Profile: Deborah Blum

I’m a Pulitzer-prize winning science writer and a professor of journalism at the University of Wisconsin. I’ve written five books – most recently The Poisoner’s Handbook: Murder and the Birth of Forensic Medicine in Jazz Age New York. My earlier books concern supernatural research, the science of love and affection, the biology of sex differences, and ethical issues in primate research. Deborah can be found on Twitter as@deborahblum.

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NoteStreams By Deborah Blum

The Science of Mysteries: An Overdose of Strychnine

One day on Twitter, some science bloggers who began life on the dark side, in the humanities, happily discovered a shared taste for classic mystery writers. We thought we might write a series of posts, all on the same day, about the science in mystery books and so we did exactly that in December. And it was so much fun we decided to do it again.
As for me, this time around, I found a combination of Agatha Christie and the terrifying toxicity of strychnine to be an irresistible combination…..
There is altogether too much strychnine about this case – The Mysterious Affair at Styles, Agatha Christie, 1920.

Category: Science

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Pb: An Ancient Poison

The chemical symbol for lead is Pb, from the Latin word “plumbum” which referred to a malleable metal. We are surrounded by references to what is arguably the most important poison in human history - from ancient Rome to Japan, even today this toxin poisons our lives. Learn what you need to know to protect yourself.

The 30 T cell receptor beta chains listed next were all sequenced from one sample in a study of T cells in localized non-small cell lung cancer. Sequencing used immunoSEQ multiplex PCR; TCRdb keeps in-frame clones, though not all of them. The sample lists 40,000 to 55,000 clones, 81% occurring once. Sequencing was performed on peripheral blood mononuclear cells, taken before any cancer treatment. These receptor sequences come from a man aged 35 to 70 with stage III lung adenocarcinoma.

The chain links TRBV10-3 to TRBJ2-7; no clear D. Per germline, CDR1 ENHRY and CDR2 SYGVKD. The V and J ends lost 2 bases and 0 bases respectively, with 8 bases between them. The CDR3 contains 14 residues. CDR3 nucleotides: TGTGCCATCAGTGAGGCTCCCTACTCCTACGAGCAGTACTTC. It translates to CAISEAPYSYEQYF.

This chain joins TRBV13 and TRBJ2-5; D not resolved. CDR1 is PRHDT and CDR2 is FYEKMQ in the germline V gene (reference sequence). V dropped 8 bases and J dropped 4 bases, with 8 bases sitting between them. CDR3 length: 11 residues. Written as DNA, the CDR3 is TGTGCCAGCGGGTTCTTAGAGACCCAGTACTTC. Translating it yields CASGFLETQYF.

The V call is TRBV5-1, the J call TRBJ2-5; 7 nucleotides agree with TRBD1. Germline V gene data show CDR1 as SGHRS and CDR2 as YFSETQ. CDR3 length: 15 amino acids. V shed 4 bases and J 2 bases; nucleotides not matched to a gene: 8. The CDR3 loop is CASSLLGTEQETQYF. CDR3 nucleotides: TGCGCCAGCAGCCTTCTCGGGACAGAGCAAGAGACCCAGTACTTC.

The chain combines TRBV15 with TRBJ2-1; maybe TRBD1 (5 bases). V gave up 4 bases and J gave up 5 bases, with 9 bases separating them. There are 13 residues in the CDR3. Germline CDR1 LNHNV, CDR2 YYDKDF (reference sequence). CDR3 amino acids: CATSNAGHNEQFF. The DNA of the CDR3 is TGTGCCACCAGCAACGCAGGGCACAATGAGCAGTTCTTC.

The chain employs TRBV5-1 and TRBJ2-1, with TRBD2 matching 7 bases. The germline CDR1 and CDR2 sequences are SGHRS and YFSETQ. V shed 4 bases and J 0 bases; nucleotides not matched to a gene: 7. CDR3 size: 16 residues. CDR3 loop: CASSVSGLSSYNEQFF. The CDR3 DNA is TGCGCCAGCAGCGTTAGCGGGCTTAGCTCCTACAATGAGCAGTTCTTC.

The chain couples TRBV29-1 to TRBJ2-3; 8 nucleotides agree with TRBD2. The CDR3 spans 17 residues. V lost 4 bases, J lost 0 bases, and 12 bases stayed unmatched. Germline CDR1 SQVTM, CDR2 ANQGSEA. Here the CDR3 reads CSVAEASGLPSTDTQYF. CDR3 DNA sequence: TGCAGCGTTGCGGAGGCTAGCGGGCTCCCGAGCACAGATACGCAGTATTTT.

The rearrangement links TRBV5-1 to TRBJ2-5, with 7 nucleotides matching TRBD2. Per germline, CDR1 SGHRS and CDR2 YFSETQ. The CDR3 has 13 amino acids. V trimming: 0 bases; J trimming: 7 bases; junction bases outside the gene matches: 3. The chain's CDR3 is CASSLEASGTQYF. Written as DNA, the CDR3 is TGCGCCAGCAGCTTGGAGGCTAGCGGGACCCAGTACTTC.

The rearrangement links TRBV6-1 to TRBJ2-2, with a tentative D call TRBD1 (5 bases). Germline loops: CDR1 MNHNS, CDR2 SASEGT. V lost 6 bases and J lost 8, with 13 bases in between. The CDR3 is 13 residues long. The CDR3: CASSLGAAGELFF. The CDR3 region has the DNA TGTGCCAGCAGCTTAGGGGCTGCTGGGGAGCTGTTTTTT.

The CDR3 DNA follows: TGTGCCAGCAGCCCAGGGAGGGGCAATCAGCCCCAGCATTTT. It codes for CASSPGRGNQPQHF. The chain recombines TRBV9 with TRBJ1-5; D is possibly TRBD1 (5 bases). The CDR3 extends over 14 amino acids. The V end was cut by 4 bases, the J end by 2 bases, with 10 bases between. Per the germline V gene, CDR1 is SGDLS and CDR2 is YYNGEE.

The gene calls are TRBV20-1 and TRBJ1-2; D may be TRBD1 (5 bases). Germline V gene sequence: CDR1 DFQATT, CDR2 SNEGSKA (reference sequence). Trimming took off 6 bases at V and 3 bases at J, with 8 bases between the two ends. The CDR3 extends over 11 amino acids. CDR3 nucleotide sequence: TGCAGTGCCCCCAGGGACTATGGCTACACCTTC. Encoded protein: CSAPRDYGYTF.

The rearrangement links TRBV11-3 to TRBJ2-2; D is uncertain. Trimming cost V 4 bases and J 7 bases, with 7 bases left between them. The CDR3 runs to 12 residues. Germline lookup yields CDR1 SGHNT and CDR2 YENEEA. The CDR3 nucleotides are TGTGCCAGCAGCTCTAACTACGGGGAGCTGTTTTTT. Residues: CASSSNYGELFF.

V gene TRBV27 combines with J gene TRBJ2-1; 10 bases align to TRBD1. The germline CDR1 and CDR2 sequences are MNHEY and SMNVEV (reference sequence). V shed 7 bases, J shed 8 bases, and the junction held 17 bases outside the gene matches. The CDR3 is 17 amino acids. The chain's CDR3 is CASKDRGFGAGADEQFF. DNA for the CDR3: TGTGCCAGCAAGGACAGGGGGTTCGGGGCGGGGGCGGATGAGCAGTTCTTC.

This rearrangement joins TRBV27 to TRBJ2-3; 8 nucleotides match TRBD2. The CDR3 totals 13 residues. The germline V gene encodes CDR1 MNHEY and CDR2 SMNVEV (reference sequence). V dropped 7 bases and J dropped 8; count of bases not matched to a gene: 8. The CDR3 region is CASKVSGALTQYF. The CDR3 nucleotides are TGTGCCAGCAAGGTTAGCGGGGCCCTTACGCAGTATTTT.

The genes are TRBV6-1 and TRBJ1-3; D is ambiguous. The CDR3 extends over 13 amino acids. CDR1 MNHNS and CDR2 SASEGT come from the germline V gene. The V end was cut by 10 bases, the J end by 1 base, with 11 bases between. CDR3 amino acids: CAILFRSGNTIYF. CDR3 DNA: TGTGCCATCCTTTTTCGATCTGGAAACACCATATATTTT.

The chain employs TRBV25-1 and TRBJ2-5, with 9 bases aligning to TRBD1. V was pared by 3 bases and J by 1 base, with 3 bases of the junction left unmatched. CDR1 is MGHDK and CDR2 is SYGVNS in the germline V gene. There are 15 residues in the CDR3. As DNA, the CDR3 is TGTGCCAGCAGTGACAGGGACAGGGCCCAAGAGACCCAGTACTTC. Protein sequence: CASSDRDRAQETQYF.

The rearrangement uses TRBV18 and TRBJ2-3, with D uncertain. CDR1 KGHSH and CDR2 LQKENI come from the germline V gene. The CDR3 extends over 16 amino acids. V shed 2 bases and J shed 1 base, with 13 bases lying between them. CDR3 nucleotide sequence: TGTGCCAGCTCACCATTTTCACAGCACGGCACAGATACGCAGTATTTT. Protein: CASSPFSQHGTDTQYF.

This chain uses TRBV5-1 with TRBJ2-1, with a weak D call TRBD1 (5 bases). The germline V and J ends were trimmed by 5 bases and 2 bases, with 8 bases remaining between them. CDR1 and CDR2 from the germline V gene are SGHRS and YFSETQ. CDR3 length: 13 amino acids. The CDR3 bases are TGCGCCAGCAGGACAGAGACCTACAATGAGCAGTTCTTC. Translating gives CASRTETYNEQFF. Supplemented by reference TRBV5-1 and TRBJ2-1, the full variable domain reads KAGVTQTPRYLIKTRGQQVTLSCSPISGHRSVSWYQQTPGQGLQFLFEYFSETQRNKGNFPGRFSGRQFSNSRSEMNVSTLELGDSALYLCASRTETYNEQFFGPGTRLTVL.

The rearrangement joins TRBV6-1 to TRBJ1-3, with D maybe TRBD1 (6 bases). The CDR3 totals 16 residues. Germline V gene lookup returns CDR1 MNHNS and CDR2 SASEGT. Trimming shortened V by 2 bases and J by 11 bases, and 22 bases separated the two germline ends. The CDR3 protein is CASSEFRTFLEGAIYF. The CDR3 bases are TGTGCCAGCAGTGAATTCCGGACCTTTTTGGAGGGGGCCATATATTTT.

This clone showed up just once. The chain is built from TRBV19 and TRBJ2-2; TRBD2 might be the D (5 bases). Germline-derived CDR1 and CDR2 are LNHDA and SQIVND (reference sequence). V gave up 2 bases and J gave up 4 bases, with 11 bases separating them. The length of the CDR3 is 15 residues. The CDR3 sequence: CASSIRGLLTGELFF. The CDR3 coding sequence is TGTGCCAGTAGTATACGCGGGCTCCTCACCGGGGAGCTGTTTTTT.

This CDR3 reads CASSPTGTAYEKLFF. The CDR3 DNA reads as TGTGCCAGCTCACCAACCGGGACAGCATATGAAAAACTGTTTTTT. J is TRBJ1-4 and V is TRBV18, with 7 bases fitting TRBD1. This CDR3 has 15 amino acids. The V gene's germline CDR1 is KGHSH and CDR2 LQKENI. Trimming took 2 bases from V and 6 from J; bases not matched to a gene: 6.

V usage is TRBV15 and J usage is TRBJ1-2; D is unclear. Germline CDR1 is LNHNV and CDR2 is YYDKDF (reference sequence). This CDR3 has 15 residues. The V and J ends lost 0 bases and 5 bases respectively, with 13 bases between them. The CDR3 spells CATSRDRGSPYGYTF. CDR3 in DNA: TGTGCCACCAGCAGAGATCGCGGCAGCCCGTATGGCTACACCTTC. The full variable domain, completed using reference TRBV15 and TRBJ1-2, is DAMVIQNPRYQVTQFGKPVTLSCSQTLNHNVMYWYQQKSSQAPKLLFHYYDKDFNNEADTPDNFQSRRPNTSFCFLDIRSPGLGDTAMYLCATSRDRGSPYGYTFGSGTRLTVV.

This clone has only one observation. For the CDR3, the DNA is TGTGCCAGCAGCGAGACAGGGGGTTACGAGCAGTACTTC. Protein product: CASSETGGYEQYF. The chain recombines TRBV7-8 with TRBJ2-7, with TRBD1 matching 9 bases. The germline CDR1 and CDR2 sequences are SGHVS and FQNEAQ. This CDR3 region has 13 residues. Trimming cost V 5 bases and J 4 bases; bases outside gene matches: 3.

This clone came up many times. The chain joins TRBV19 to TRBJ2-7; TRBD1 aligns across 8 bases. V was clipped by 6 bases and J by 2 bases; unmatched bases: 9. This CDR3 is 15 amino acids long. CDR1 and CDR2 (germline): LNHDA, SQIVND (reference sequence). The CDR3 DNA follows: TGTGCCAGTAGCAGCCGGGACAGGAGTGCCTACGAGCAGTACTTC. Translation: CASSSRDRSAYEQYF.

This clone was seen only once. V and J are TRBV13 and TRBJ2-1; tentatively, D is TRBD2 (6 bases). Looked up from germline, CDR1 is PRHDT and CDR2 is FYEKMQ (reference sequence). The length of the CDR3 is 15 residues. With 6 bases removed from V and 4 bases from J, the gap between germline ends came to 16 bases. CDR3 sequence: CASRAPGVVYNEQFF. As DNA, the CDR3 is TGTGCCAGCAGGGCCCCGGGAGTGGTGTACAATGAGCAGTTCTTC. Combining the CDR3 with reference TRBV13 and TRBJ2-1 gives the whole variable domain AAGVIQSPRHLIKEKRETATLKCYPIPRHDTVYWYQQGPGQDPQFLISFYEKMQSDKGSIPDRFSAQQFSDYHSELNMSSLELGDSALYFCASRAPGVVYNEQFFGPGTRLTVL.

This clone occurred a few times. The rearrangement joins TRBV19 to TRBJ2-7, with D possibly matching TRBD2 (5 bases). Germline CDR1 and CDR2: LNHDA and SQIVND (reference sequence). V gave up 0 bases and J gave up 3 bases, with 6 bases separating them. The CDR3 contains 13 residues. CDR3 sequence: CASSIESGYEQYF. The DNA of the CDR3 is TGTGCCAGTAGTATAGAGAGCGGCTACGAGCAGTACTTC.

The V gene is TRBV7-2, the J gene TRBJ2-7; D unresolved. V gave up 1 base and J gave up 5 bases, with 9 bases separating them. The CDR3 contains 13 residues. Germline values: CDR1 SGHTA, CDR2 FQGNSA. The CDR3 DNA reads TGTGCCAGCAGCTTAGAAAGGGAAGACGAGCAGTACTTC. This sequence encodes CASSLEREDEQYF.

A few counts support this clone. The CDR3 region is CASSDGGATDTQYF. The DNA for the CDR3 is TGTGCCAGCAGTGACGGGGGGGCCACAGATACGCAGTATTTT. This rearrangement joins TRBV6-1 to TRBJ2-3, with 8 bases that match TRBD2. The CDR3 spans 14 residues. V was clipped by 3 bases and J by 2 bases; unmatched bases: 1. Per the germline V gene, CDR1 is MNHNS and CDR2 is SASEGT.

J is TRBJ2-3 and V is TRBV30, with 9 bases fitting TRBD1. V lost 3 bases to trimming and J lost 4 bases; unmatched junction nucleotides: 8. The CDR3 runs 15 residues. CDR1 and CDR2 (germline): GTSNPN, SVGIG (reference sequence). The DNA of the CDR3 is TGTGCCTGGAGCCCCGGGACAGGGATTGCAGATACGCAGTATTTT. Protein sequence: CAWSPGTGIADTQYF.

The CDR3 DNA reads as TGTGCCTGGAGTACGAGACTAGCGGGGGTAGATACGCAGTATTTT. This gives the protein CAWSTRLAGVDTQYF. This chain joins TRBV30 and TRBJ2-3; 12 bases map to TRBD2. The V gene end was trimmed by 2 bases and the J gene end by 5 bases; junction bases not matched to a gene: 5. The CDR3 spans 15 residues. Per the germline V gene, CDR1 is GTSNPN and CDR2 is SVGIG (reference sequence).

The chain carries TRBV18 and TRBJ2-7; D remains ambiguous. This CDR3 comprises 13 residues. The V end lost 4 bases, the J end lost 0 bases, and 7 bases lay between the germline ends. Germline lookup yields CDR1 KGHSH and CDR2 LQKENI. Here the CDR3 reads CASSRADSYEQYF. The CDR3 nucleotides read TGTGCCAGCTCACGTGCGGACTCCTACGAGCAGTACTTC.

Category: Science

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Agatha Christie: An Overdose of Strychnine

One day on Twitter, some science bloggers who began life on the dark side, in the humanities, happily discovered a shared taste for classic mystery writers. We thought we might write a series of posts, all on the same day, about the science in mystery books and so we did exactly that in December. And it was so much fun we decided to do it again.

Category: Science

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About Pepper Spray: What You Need to Know

One hundred years ago, an American pharmacist named Wilbur Scoville developed a scale to measure the intensity of a pepper’s burn. I checked the Scoville Scale for something else yesterday. I was looking for a way to measure the intensity of pepper spray, the kind that police have been using. Commercial grade pepper spray leaves even the most painful of natural peppers (the Himalayan ghost pepper) far behind. It’s listed at between 2 million and 5.3 million Scoville units. The lower number refers to the kind of pepper spray that you and I might be able to purchase for self-protective uses. And the higher number? It’s the kind of spray that police use, the super-high dose given in the orange-colored spray used by Police.
Sounds dangerous - and it is.

Category: Health

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A Tale of Halloween Poison

I grew up on a dead-end street in Baton Rouge, Louisiana, where remnants of swampy forest surrounded the old wood-frame homes. It was, in fact, the perfect setting for a haunted Halloween night. And there was this one house, you know, where the yard was so dense with bush and tree that it could barely be seen through its thicket of shadow. To trick-or-treat, you walked up the dark sidewalk toward a faint glow on the front porch, just the one lit window.
The psychopath at the door is an urban myth. Most of the poisonous Halloween stories turn out to be mistakes or far more personal tragedies. The biggest poison outbreak – linked to Halloween of 1950 – was simply caused by orange food coloring used by candy manufacturers. Could it happen again?

Category: Health

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